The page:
Why don’t we Muslims ever condemn terrorism? This is a perennial question many intelligent, reflective people have asked over the years. Usually these people don’t have a single Muslim acquaintance and don’t know how to use a search engine, but that’s besides the point.
Some have argued that Muslims shouldn’t be required to condemn every single criminal act done in the name of their religion. After all, asking Muslims to condemn terrorism is akin to demanding Muslims assume guilt for the crimes of a deranged few, and that’s just racist. Or so the argument goes.
But I totally disagree.
Rather than stopping our condemnations, I believe Muslims need to be making more condemnations. Much more. I just don’t feel like Muslims have done enough to denounce all the bad stuff we’re loosely, indirectly responsible for, probably. Why else are people always asking why Muslims aren’t condemning terrorism? Clearly, we need to take our condemnation game to the next level.
According to my calculations, we need to be denouncing things at fifty times the volume and at least twenty times the speed to meet all the demand. The problem is all that denunciation takes a lot of time and resources. We need a 21st century solution to this problem.
That’s why I am developing the world’s first Muslim denunciation app: The iCondemn®!
With the iCondemn®, Muslims can say “not in my name” at the speed of life!™ And non-Muslims no longer need to wonder whether 1.6 billion Muslims around the world feel the guilt and sincerely apologize for that latest reprehensible crime some idiot carried out while shouting “Allahu Akbar!”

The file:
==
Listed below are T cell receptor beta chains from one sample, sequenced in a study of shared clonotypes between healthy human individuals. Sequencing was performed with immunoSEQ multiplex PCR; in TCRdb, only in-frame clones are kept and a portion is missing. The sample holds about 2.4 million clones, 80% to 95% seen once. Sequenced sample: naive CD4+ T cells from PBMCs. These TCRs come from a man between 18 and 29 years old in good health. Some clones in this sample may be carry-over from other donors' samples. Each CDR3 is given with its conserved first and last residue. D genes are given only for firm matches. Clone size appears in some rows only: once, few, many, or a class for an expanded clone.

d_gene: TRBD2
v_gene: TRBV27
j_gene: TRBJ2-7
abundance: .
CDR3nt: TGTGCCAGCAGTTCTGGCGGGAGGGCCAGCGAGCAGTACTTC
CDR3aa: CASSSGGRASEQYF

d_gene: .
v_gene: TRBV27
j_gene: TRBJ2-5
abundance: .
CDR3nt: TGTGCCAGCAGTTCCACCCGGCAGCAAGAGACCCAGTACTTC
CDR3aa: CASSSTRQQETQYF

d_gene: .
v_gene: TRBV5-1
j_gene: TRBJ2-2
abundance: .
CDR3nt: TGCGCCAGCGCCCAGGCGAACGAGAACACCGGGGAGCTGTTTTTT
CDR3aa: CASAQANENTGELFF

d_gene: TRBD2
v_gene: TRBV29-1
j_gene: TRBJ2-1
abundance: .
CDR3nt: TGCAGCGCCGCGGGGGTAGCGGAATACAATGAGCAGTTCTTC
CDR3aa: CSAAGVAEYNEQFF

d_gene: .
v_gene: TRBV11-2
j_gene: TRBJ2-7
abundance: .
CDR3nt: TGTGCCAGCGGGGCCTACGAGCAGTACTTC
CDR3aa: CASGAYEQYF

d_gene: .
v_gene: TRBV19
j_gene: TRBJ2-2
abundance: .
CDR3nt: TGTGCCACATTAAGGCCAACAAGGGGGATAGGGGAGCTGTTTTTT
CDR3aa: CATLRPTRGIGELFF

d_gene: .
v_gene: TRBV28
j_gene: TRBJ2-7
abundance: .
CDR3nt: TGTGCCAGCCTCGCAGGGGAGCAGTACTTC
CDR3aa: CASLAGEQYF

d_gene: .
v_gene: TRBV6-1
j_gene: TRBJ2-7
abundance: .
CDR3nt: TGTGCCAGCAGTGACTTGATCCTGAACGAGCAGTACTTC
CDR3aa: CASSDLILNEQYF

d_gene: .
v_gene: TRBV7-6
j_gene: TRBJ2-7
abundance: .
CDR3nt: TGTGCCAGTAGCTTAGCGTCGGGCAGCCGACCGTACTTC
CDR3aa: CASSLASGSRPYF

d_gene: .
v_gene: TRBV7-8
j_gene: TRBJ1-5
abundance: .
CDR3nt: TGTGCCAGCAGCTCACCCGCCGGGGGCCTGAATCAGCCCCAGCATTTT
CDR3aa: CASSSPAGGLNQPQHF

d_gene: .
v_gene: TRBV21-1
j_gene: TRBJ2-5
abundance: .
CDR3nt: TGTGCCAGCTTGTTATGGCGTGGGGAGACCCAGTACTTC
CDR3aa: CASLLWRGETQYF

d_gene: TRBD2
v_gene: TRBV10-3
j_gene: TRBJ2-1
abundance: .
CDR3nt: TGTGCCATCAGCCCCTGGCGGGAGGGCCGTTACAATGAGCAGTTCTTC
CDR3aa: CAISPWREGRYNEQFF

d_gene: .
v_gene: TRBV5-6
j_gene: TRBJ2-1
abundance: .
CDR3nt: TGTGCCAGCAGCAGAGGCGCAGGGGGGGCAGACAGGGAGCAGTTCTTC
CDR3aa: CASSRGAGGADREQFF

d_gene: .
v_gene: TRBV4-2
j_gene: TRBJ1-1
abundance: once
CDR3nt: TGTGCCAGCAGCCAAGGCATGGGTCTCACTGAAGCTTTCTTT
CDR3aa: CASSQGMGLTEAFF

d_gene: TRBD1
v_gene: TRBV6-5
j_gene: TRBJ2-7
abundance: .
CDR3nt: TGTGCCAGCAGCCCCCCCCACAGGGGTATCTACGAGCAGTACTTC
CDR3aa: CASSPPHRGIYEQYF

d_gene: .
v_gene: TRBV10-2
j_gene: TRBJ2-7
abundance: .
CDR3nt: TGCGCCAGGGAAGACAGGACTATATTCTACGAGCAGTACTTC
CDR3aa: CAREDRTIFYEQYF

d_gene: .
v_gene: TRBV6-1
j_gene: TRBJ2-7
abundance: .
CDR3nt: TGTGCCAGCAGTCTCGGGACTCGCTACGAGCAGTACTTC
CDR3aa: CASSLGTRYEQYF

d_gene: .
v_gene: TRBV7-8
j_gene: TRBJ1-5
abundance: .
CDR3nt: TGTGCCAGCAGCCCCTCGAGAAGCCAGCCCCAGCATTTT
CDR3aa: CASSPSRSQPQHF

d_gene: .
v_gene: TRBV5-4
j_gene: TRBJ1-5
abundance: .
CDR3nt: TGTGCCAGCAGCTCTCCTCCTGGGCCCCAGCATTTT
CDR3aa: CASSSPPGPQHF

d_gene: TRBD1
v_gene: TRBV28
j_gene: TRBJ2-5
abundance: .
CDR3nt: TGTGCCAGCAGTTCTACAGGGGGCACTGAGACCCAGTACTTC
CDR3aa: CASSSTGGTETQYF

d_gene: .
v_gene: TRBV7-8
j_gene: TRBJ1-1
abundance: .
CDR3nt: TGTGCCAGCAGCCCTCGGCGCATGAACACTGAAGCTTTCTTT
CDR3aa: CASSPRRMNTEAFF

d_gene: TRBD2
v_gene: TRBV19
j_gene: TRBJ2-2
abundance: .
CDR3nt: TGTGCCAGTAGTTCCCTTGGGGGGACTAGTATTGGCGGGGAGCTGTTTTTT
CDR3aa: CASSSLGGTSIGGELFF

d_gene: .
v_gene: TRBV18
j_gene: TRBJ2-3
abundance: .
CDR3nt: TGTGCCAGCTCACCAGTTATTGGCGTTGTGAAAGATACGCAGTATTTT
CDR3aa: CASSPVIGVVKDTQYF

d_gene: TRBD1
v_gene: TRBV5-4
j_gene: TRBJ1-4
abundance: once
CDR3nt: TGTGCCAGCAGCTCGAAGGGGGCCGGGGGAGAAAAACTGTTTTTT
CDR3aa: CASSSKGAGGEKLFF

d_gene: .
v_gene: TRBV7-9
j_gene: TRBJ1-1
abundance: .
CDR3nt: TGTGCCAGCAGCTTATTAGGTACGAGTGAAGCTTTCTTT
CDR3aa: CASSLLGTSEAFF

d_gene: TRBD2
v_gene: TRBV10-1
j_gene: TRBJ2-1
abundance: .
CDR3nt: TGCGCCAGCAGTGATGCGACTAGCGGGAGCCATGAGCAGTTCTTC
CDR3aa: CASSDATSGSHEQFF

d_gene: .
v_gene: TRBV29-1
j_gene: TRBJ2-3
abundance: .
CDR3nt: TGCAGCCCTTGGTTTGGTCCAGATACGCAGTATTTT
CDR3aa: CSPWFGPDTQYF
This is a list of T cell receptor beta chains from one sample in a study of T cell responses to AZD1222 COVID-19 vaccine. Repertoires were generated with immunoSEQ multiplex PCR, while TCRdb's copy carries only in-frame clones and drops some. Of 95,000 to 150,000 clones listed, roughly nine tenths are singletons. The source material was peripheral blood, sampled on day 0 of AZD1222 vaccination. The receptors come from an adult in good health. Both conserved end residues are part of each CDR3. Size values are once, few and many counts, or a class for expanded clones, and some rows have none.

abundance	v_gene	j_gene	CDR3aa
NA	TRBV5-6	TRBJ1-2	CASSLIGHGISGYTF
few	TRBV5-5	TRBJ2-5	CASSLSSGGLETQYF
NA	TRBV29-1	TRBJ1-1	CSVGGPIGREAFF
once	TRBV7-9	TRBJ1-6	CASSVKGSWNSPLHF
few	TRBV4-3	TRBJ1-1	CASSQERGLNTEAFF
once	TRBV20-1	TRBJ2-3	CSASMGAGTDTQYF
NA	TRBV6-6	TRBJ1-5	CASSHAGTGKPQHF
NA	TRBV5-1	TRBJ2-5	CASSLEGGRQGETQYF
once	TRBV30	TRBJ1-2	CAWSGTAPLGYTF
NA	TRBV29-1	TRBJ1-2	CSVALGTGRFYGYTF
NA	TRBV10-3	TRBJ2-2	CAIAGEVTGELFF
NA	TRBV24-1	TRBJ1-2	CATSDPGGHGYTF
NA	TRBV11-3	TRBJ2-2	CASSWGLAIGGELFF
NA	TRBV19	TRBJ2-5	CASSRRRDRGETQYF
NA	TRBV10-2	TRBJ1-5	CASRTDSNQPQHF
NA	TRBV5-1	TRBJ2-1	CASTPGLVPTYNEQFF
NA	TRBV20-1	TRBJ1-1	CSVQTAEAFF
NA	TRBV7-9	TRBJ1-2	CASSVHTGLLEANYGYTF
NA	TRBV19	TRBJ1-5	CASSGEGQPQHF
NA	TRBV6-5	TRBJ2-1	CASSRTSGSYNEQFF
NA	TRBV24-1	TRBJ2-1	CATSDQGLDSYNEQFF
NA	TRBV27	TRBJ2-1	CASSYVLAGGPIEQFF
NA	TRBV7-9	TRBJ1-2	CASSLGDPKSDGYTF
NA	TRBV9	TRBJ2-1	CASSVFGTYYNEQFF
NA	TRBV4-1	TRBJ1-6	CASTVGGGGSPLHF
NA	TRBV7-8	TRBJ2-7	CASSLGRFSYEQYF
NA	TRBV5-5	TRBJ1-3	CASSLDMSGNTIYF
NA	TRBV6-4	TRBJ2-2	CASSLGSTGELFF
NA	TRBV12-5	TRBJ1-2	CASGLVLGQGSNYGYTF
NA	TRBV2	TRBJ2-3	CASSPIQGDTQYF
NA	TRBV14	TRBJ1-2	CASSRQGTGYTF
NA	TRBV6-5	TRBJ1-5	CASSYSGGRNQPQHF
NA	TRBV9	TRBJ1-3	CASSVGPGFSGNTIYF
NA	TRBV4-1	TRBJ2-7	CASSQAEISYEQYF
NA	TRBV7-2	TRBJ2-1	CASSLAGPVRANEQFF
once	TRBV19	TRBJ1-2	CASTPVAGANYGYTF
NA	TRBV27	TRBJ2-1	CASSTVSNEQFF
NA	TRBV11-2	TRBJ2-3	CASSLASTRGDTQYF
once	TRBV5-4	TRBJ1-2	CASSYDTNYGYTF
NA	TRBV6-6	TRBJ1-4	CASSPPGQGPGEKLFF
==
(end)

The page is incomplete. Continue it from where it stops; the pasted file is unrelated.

“I was waiting to see Muslims denounce Islam. Until they do that, this app is useless.”
– Sean Hannity, Fox News pundit
“It’s good to see Muslims finally taking responsibility for my life going down the crapper.”
– Dale Miller, unemployed
“I’m a Muslim and I love this app! It feels good knowing that my religion strongly opposes everything a certain segment of middle- to upper-class white non-Muslims find evil, offensive, objectionable, or slightly inconvenient.”
– Ahmad Khan, law student
“At first I was nervous this app was going to be preachy, but, to my surprise, all the condemnations are totally mainstream. There’s absolutely nothing anyone with a half decent human conscience wouldn’t immediately recognize as bad.”
– Aisha Kenner, accountant